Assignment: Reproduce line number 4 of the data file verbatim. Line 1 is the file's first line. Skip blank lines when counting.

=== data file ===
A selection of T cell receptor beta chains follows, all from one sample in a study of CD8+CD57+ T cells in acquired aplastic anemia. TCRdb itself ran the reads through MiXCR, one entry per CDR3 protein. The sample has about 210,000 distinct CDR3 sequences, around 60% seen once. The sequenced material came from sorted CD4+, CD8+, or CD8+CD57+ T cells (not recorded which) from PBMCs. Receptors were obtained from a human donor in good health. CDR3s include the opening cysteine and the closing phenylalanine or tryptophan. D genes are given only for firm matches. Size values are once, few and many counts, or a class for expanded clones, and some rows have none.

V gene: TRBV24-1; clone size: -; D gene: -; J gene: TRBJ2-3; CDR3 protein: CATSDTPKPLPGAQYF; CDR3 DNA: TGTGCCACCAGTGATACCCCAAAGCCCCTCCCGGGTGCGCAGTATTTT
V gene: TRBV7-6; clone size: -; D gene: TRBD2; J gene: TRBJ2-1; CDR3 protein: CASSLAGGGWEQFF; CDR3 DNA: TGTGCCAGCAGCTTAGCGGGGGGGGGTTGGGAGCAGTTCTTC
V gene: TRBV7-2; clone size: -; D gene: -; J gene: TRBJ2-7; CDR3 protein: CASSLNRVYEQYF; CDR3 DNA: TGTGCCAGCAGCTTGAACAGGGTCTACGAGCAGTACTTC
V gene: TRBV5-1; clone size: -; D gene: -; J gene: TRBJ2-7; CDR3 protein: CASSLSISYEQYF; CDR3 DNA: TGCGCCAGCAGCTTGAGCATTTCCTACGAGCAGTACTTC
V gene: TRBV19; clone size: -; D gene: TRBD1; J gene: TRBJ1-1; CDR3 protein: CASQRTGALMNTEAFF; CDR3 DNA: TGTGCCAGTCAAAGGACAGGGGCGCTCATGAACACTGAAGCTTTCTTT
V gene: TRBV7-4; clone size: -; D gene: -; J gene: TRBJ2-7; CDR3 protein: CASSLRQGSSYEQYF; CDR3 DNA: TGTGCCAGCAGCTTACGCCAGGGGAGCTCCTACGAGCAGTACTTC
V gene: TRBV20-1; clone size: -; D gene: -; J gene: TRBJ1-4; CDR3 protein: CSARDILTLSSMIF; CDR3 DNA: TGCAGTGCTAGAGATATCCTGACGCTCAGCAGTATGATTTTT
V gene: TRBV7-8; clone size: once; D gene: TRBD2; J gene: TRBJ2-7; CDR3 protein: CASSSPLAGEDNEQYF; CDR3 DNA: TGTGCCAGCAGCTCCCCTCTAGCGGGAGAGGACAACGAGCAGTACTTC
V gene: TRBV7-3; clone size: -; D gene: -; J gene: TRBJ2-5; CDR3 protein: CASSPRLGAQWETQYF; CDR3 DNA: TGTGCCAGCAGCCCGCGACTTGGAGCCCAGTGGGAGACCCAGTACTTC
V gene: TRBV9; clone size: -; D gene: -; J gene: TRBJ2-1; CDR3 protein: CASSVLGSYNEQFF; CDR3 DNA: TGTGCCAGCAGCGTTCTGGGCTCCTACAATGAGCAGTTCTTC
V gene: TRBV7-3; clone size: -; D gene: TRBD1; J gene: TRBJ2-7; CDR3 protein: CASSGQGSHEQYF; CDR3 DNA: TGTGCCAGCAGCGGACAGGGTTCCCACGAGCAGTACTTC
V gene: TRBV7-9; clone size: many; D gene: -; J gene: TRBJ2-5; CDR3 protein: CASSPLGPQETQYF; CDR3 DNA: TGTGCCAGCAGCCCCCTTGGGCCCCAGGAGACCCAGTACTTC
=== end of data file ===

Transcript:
V gene: TRBV7-2; clone size: -; D gene: -; J gene: TRBJ2-7; CDR3 protein: CASSLNRVYEQYF; CDR3 DNA: TGTGCCAGCAGCTTGAACAGGGTCTACGAGCAGTACTTC